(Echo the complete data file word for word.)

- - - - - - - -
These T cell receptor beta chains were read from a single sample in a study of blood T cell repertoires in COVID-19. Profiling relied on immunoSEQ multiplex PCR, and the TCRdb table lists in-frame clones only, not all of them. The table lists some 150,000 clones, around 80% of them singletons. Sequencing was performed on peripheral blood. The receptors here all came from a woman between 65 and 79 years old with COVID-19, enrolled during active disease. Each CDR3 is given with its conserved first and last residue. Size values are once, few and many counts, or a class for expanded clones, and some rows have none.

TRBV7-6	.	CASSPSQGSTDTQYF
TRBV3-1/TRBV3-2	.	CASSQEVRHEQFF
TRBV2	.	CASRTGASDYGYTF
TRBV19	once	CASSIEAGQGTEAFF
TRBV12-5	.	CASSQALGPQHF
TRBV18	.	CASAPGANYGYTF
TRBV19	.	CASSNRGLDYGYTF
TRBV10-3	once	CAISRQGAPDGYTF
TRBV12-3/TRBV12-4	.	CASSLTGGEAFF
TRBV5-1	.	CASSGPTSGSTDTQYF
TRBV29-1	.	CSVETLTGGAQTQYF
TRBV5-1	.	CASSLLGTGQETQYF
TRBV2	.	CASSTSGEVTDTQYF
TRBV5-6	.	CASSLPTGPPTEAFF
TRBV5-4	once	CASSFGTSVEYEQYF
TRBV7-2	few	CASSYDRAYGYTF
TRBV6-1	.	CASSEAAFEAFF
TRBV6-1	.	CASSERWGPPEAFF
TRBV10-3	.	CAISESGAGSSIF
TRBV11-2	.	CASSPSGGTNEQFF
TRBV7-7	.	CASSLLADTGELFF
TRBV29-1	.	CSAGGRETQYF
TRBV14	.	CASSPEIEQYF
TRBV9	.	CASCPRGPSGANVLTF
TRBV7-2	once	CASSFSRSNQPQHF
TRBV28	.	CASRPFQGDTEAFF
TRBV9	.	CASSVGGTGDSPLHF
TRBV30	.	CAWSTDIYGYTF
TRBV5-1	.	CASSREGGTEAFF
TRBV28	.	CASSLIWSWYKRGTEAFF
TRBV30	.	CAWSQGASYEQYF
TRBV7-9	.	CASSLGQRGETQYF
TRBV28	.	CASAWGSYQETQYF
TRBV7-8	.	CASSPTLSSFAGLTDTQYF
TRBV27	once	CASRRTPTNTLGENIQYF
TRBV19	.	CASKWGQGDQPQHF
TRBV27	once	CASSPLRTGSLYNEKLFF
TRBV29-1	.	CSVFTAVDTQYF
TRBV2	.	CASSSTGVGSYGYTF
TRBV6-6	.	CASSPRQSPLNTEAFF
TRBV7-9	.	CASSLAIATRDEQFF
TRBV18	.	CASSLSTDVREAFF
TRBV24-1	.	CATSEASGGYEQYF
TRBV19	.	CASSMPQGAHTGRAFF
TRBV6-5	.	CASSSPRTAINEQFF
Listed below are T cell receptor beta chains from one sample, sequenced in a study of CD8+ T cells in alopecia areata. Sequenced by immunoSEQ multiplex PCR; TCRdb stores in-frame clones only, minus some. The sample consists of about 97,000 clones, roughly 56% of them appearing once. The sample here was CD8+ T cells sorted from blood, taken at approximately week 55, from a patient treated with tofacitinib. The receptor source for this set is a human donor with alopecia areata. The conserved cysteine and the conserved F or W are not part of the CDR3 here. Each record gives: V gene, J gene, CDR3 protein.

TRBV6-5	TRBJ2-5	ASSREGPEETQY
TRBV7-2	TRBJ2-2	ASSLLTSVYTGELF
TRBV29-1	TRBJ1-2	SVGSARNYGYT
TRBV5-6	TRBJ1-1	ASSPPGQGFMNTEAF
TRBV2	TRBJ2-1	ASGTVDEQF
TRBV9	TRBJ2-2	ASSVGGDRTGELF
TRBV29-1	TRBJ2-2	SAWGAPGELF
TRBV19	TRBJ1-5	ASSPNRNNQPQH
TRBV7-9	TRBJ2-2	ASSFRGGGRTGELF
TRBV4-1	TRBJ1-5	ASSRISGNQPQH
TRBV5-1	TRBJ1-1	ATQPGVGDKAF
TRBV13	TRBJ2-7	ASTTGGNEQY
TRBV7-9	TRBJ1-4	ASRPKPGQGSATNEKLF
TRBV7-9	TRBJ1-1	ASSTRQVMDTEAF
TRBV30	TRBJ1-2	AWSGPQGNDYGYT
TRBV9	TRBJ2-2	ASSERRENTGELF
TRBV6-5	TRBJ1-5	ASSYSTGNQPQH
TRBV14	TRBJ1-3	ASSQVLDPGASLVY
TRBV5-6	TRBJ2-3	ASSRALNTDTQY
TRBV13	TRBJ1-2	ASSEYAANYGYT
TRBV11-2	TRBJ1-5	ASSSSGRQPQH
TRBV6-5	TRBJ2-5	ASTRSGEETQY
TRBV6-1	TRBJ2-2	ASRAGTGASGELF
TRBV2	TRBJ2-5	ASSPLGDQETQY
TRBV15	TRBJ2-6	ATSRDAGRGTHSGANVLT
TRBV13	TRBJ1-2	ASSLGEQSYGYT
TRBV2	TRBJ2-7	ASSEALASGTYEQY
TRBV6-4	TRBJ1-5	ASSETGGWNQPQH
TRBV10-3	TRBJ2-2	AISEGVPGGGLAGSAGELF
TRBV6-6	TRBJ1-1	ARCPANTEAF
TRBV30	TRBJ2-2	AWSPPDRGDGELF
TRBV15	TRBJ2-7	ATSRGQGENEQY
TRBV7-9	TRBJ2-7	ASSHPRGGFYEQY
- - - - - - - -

These T cell receptor beta chains were read from a single sample in a study of blood T cell repertoires in COVID-19. Profiling relied on immunoSEQ multiplex PCR, and the TCRdb table lists in-frame clones only, not all of them. The table lists some 150,000 clones, around 80% of them singletons. Sequencing was performed on peripheral blood. The receptors here all came from a woman between 65 and 79 years old with COVID-19, enrolled during active disease. Each CDR3 is given with its conserved first and last residue. Size values are once, few and many counts, or a class for expanded clones, and some rows have none.

TRBV7-6	.	CASSPSQGSTDTQYF
TRBV3-1/TRBV3-2	.	CASSQEVRHEQFF
TRBV2	.	CASRTGASDYGYTF
TRBV19	once	CASSIEAGQGTEAFF
TRBV12-5	.	CASSQALGPQHF
TRBV18	.	CASAPGANYGYTF
TRBV19	.	CASSNRGLDYGYTF
TRBV10-3	once	CAISRQGAPDGYTF
TRBV12-3/TRBV12-4	.	CASSLTGGEAFF
TRBV5-1	.	CASSGPTSGSTDTQYF
TRBV29-1	.	CSVETLTGGAQTQYF
TRBV5-1	.	CASSLLGTGQETQYF
TRBV2	.	CASSTSGEVTDTQYF
TRBV5-6	.	CASSLPTGPPTEAFF
TRBV5-4	once	CASSFGTSVEYEQYF
TRBV7-2	few	CASSYDRAYGYTF
TRBV6-1	.	CASSEAAFEAFF
TRBV6-1	.	CASSERWGPPEAFF
TRBV10-3	.	CAISESGAGSSIF
TRBV11-2	.	CASSPSGGTNEQFF
TRBV7-7	.	CASSLLADTGELFF
TRBV29-1	.	CSAGGRETQYF
TRBV14	.	CASSPEIEQYF
TRBV9	.	CASCPRGPSGANVLTF
TRBV7-2	once	CASSFSRSNQPQHF
TRBV28	.	CASRPFQGDTEAFF
TRBV9	.	CASSVGGTGDSPLHF
TRBV30	.	CAWSTDIYGYTF
TRBV5-1	.	CASSREGGTEAFF
TRBV28	.	CASSLIWSWYKRGTEAFF
TRBV30	.	CAWSQGASYEQYF
TRBV7-9	.	CASSLGQRGETQYF
TRBV28	.	CASAWGSYQETQYF
TRBV7-8	.	CASSPTLSSFAGLTDTQYF
TRBV27	once	CASRRTPTNTLGENIQYF
TRBV19	.	CASKWGQGDQPQHF
TRBV27	once	CASSPLRTGSLYNEKLFF
TRBV29-1	.	CSVFTAVDTQYF
TRBV2	.	CASSSTGVGSYGYTF
TRBV6-6	.	CASSPRQSPLNTEAFF
TRBV7-9	.	CASSLAIATRDEQFF
TRBV18	.	CASSLSTDVREAFF
TRBV24-1	.	CATSEASGGYEQYF
TRBV19	.	CASSMPQGAHTGRAFF
TRBV6-5	.	CASSSPRTAINEQFF
Listed below are T cell receptor beta chains from one sample, sequenced in a study of CD8+ T cells in alopecia areata. Sequenced by immunoSEQ multiplex PCR; TCRdb stores in-frame clones only, minus some. The sample consists of about 97,000 clones, roughly 56% of them appearing once. The sample here was CD8+ T cells sorted from blood, taken at approximately week 55, from a patient treated with tofacitinib. The receptor source for this set is a human donor with alopecia areata. The conserved cysteine and the conserved F or W are not part of the CDR3 here. Each record gives: V gene, J gene, CDR3 protein.

TRBV6-5	TRBJ2-5	ASSREGPEETQY
TRBV7-2	TRBJ2-2	ASSLLTSVYTGELF
TRBV29-1	TRBJ1-2	SVGSARNYGYT
TRBV5-6	TRBJ1-1	ASSPPGQGFMNTEAF
TRBV2	TRBJ2-1	ASGTVDEQF
TRBV9	TRBJ2-2	ASSVGGDRTGELF
TRBV29-1	TRBJ2-2	SAWGAPGELF
TRBV19	TRBJ1-5	ASSPNRNNQPQH
TRBV7-9	TRBJ2-2	ASSFRGGGRTGELF
TRBV4-1	TRBJ1-5	ASSRISGNQPQH
TRBV5-1	TRBJ1-1	ATQPGVGDKAF
TRBV13	TRBJ2-7	ASTTGGNEQY
TRBV7-9	TRBJ1-4	ASRPKPGQGSATNEKLF
TRBV7-9	TRBJ1-1	ASSTRQVMDTEAF
TRBV30	TRBJ1-2	AWSGPQGNDYGYT
TRBV9	TRBJ2-2	ASSERRENTGELF
TRBV6-5	TRBJ1-5	ASSYSTGNQPQH
TRBV14	TRBJ1-3	ASSQVLDPGASLVY
TRBV5-6	TRBJ2-3	ASSRALNTDTQY
TRBV13	TRBJ1-2	ASSEYAANYGYT
TRBV11-2	TRBJ1-5	ASSSSGRQPQH
TRBV6-5	TRBJ2-5	ASTRSGEETQY
TRBV6-1	TRBJ2-2	ASRAGTGASGELF
TRBV2	TRBJ2-5	ASSPLGDQETQY
TRBV15	TRBJ2-6	ATSRDAGRGTHSGANVLT
TRBV13	TRBJ1-2	ASSLGEQSYGYT
TRBV2	TRBJ2-7	ASSEALASGTYEQY
TRBV6-4	TRBJ1-5	ASSETGGWNQPQH
TRBV10-3	TRBJ2-2	AISEGVPGGGLAGSAGELF
TRBV6-6	TRBJ1-1	ARCPANTEAF
TRBV30	TRBJ2-2	AWSPPDRGDGELF
TRBV15	TRBJ2-7	ATSRGQGENEQY
TRBV7-9	TRBJ2-7	ASSHPRGGFYEQY